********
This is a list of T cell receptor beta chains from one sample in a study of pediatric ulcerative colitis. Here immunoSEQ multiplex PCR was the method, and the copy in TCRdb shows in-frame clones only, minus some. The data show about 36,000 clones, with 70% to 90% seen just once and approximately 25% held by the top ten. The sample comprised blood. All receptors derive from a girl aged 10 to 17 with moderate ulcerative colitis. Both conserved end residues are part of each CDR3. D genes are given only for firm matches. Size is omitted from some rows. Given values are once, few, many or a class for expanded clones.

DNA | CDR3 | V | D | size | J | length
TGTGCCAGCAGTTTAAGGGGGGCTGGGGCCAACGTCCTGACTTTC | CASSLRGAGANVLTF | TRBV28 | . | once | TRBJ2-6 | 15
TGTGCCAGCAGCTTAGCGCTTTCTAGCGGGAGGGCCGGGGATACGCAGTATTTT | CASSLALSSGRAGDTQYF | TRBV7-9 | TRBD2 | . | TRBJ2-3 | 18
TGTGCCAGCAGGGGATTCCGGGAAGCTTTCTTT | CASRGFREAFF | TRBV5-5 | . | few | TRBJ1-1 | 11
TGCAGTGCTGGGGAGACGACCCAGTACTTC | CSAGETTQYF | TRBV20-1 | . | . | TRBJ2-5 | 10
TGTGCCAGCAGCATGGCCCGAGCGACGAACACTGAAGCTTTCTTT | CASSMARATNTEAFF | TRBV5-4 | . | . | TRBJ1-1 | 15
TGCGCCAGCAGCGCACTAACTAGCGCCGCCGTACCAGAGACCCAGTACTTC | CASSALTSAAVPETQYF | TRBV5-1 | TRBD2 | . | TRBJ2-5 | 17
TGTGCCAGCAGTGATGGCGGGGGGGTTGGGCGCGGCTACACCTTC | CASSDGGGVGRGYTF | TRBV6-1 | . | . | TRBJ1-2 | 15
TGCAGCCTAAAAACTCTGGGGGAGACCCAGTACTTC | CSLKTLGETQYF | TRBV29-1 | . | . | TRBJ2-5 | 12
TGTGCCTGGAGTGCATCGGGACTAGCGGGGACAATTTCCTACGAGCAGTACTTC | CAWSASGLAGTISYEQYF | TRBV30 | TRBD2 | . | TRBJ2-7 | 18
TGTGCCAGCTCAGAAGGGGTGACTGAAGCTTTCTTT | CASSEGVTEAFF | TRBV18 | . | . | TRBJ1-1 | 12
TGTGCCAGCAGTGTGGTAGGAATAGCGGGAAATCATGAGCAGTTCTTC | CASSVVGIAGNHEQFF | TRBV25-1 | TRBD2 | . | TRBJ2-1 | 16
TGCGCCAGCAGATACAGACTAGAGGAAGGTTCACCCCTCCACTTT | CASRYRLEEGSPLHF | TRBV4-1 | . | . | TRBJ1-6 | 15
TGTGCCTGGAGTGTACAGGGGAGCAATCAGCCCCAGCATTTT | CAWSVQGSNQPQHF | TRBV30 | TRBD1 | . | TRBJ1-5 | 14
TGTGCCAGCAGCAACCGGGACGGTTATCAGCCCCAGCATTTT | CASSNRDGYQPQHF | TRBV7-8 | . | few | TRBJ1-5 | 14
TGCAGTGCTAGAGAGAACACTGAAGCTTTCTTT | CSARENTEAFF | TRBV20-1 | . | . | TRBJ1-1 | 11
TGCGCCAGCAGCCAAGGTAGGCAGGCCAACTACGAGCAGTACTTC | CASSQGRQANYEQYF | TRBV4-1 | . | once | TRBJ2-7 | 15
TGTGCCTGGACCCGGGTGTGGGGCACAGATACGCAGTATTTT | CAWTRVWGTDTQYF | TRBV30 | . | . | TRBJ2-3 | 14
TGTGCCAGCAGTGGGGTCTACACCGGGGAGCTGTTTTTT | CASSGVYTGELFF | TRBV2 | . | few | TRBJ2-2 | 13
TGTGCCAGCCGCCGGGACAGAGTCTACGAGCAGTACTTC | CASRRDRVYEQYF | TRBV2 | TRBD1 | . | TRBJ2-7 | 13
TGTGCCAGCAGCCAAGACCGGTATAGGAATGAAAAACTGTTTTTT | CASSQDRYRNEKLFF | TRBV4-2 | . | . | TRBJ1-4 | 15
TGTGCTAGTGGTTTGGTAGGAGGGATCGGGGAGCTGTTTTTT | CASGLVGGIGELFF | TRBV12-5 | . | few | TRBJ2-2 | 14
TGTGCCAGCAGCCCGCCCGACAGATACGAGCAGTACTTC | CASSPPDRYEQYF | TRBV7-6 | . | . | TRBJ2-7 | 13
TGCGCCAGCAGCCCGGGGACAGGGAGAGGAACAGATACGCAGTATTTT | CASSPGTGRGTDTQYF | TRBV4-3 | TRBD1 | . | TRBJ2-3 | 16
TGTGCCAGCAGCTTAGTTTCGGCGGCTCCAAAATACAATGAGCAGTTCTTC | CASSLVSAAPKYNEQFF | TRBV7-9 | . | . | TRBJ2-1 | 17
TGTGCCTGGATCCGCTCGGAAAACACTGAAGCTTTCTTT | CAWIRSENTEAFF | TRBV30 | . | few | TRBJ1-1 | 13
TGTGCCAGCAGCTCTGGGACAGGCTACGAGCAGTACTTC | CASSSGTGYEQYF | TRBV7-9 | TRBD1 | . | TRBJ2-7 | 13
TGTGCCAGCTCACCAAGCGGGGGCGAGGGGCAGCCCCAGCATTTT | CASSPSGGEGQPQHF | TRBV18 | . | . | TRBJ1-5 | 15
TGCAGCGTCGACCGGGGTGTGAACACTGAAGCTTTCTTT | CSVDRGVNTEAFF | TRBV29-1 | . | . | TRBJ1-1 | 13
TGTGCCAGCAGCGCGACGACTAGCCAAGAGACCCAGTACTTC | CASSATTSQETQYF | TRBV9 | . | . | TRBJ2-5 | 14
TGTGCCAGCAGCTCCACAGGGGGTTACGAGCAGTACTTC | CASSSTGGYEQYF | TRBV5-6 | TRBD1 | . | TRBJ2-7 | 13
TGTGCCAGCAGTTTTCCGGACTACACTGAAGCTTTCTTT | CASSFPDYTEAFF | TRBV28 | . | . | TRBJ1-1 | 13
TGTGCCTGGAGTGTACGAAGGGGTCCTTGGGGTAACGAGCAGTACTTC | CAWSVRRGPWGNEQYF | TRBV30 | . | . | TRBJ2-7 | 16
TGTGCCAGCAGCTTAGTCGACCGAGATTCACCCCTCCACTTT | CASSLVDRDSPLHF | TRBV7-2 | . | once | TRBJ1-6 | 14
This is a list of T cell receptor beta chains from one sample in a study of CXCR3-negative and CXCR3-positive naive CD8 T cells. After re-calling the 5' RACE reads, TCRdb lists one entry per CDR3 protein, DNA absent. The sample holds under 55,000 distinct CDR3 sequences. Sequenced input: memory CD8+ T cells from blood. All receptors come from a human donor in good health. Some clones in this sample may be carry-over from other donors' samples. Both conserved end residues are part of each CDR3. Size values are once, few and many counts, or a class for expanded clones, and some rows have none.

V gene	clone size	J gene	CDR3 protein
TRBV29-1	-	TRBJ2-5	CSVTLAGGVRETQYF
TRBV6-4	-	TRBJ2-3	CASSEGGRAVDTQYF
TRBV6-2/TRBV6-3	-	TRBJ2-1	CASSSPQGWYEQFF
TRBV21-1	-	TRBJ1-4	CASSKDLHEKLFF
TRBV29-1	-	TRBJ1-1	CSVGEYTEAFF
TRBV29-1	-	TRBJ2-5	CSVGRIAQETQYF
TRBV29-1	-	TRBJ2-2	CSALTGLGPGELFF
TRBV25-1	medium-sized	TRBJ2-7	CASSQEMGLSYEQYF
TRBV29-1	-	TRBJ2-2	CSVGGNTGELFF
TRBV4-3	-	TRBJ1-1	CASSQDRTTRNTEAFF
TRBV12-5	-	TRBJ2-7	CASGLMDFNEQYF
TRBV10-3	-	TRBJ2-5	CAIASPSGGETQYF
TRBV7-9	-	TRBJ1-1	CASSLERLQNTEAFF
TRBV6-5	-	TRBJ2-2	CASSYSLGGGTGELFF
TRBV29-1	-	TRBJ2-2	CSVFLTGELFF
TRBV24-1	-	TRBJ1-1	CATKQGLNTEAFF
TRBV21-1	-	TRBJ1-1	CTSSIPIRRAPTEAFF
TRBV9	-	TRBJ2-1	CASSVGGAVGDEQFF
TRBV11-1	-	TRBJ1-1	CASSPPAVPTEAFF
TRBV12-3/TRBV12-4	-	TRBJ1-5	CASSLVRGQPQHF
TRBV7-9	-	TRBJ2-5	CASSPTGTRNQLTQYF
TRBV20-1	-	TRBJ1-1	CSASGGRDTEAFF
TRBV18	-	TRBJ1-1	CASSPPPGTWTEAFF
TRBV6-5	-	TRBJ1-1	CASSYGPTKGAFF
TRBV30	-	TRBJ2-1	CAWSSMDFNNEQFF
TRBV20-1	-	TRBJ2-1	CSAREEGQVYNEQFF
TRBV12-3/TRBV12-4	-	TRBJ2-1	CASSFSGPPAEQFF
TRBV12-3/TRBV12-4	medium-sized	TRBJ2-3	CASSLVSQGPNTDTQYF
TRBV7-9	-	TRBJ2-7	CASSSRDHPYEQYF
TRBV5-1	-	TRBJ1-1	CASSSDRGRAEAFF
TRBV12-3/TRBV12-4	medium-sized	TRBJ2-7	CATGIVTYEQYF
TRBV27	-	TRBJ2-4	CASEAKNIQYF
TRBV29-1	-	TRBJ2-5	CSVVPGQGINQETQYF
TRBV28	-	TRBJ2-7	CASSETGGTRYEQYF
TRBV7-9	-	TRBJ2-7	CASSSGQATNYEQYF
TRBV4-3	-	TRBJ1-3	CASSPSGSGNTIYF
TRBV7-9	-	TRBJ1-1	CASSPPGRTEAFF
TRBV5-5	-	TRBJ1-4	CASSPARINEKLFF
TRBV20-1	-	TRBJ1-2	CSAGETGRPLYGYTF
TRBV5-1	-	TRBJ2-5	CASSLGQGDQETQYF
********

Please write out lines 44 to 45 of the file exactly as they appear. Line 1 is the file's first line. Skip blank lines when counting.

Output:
TRBV29-1	-	TRBJ2-2	CSALTGLGPGELFF
TRBV25-1	medium-sized	TRBJ2-7	CASSQEMGLSYEQYF